Five ways to make use of donation data

There has been some interest online over the past few months in how prospect researchers can make the best use of ‘donation data’ – i.e. databases, reports and websites that list donations, showing who gave, how much, and to whom.

Recent blogs such as this one from iWave inspired us to carry out a survey amongst our subscribers to Factary Phi to find out for ourselves how and why they are using donation data. Some of their answers were unexpected – we found out that our subscribers are very imaginative when it comes to making use of data on donations in their research. Below we have outlined some of the ways our subscribers have told us they’re making use of the data.

If you use donation data in your research, we hope the innovative approaches of our subscribers prove inspirational to you!

The five ways our subscribers are using Phi data

  1. To understand philanthropic interests to help identify the best prospects

    Overall (and perhaps the least surprising in many ways) was that a whopping 90% of respondents to our survey mentioned that the two ways they mainly use the donation data in Phi were to:

    1. Research existing prospects, e.g.:
      • “Searching by name and checking which causes [prospects] are giving to, to determine philanthropic interests”
      • “Get a sense of causes these donors or prospects support”
      • “Research other charities supported by existing supporters and prospects”
    2. Find new prospects, e.g.:
      • “Identify people supporting competitor charities/similar causes through searching by [recipients] activity type”
      • “To identify new potential prospects giving to a similar cause”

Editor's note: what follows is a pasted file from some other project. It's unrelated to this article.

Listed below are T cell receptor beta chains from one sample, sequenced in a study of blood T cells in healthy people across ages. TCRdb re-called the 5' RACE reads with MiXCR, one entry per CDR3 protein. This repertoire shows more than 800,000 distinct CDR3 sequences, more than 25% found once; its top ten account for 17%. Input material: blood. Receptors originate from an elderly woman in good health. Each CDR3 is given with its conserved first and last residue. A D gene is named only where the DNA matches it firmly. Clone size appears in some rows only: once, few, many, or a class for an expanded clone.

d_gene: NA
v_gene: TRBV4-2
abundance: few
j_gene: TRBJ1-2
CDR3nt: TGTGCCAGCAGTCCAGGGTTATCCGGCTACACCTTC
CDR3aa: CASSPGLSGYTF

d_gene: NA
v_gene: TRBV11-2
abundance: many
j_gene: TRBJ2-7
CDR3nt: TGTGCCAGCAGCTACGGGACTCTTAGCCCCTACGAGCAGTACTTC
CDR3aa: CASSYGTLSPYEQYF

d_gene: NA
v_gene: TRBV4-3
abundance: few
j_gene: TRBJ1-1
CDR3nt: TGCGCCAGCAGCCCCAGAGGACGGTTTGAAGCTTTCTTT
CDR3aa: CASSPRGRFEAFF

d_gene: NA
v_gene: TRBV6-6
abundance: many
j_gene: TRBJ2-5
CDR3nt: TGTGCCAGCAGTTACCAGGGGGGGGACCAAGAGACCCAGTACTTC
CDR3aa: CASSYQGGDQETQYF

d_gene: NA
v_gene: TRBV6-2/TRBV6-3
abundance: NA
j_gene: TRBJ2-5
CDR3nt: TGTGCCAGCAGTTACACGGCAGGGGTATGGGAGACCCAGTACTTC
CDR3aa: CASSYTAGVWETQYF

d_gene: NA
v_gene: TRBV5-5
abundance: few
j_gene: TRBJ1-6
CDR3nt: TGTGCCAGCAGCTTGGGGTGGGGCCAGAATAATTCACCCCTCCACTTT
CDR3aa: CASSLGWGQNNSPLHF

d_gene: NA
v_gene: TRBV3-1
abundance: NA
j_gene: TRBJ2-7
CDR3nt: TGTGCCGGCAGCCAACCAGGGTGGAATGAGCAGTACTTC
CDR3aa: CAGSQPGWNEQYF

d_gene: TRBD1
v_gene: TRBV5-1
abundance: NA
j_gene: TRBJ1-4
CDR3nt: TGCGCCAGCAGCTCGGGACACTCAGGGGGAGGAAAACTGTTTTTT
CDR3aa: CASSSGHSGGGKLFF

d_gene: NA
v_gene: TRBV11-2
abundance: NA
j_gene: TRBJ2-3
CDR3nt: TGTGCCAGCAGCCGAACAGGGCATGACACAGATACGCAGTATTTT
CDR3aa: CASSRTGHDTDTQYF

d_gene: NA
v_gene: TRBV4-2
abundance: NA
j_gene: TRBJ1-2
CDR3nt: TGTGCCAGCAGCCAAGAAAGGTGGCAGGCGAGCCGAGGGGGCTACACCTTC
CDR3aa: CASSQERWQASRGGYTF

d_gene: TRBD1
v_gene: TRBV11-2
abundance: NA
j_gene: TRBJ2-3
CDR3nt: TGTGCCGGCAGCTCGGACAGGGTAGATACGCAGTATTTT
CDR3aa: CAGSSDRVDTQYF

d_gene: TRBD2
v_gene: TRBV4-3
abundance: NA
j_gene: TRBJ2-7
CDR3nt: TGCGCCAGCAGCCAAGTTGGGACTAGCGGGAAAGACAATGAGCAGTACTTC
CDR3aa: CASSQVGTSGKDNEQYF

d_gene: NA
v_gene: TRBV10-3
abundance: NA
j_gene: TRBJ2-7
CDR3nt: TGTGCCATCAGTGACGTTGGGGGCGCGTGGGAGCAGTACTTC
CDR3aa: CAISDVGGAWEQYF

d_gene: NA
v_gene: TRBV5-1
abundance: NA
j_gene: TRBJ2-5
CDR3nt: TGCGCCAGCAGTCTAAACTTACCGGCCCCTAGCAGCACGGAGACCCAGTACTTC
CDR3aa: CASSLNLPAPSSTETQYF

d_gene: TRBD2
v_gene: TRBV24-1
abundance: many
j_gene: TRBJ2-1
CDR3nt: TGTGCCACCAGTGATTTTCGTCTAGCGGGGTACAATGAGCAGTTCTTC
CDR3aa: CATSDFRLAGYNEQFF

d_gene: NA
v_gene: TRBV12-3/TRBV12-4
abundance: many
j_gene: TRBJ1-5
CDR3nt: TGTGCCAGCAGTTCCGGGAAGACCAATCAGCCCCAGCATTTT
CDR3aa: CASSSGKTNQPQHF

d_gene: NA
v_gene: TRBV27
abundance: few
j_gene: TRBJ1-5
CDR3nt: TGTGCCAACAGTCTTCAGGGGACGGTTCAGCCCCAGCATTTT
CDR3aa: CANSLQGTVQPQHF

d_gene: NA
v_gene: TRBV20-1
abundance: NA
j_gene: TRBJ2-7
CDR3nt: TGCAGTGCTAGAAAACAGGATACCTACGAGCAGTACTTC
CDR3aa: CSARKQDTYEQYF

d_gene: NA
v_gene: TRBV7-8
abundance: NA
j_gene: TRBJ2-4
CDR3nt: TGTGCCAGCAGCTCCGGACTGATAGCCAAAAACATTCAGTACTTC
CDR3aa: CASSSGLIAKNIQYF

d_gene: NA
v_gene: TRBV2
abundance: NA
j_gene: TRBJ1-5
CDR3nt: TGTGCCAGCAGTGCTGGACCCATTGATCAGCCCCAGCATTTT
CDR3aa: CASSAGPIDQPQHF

• “Check who is giving to similar causes [and] check who is giving to particular causes”

    As we know, using research on donation history to find prospects with an affinity to a particular cause has been long proven as an effective strategy for understanding which of your current prospects might prove to be the most likely to donate – and also for finding new potential likely donors. This is because many donors will have a specific interest in a particular cause and will more readily consider donating to organisations operating in a similar field in the future (Breeze & Lloyd, 2013). This type of approach to the research was said to be useful for researching all types of prospects on Phi, including individuals, trusts and companies.

  2. To help researchers shape fundraising strategy

    Interestingly, prospect researchers using Phi told us that researching donation data can be a way that they can help their organisations to plan fundraising strategy. Subscribers noted that the breadth of data on Phi allowed them, together with additional research, to benchmark types of donors to similar organisations or projects, thereby gaining an understanding of the current fundraising market. So, for example, the research might show if individual major donors would be more or less likely to support a particular type of project or campaign than trusts & foundations. Armed with this knowledge, researchers can then advise senior management on the likely avenues for support, thereby shaping the fundraising strategy around the type of donor most likely to give.

    The ability for researchers to ascertain potential levels of giving was another factor mentioned in helping to shape strategy – by using Phi to research donation levels, researchers are able to estimate the potential eventual Ask for current donors and existing / potential prospects. Knowing a prospect’s previous donation levels to different causes is a useful way to gauge their likely or potential future donation to your cause – and arguably more accurate than basing their estimated gift capacity on wealth data alone. This donation information enables researchers to contribute to discussions around fundraising targets for campaigns and projects, potentially putting them in a central role during decision-making around prospect allocation and fundraising strategy development.

    Also, some researchers stated that the data on Phi also helps them identify local recipient organisations (by searching for donations to a particular region or town) to see if there are common funders or funding networks prevalent in that local area, thereby contributing to an understanding of the potential local prospect pool or philanthropic networks to be cultivated. This approach was said to help both national charities with local offices and also regional organisations (such as hospices).